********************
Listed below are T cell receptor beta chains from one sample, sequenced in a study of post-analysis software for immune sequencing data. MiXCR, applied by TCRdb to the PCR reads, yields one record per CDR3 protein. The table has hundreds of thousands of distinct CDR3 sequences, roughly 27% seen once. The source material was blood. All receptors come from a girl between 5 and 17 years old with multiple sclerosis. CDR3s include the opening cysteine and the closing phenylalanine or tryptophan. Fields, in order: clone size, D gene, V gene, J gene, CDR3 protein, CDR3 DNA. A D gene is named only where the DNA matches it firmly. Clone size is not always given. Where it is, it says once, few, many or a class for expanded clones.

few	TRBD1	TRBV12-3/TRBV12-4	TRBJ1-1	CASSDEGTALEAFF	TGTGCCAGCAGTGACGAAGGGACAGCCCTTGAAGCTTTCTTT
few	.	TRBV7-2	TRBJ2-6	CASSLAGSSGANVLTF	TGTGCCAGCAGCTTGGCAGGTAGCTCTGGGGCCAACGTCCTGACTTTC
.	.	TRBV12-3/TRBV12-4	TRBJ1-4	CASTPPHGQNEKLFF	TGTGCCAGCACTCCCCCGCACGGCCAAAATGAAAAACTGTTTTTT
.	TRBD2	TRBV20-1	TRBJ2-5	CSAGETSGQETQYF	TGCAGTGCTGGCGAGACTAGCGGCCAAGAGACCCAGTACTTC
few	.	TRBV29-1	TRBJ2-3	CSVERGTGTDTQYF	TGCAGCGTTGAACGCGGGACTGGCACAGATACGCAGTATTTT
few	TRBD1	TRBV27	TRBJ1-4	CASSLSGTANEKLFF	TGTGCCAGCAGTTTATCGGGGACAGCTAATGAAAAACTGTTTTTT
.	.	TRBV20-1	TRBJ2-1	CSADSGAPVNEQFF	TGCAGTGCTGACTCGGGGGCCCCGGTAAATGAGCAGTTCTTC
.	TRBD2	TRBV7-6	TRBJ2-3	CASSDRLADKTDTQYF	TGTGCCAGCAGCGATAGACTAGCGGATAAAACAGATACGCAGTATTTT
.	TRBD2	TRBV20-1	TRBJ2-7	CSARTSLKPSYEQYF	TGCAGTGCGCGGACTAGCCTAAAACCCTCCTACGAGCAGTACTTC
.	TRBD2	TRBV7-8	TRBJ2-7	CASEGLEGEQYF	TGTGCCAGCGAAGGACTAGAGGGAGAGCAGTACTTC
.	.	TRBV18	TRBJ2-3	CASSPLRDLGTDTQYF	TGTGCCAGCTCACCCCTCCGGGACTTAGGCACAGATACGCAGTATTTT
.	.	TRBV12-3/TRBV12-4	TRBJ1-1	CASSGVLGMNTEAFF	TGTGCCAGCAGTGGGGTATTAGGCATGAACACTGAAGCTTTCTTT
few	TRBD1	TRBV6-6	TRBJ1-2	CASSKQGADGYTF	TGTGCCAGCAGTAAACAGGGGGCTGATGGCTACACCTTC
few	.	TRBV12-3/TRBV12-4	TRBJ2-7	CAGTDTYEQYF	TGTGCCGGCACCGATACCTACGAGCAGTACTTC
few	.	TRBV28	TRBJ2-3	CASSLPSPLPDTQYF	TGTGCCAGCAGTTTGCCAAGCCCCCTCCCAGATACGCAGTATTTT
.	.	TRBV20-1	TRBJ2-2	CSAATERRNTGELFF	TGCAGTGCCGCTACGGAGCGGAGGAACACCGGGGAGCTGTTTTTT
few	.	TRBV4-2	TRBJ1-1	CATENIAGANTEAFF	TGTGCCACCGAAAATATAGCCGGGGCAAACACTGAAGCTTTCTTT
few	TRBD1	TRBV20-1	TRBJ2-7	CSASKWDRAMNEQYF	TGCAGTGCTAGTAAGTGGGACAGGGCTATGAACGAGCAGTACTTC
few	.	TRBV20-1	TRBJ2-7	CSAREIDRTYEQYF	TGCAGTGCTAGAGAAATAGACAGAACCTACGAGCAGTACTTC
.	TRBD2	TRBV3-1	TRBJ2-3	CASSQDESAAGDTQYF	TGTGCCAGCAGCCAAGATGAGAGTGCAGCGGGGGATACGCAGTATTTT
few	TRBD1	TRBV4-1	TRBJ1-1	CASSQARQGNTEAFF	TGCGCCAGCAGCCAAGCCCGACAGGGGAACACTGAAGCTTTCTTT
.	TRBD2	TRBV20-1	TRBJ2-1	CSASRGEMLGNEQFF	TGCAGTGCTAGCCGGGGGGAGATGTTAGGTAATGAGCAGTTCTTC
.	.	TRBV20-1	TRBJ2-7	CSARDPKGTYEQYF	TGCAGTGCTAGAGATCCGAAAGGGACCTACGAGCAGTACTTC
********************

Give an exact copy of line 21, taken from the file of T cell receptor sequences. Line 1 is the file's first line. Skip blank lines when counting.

.	TRBD2	TRBV3-1	TRBJ2-3	CASSQDESAAGDTQYF	TGTGCCAGCAGCCAAGATGAGAGTGCAGCGGGGGATACGCAGTATTTT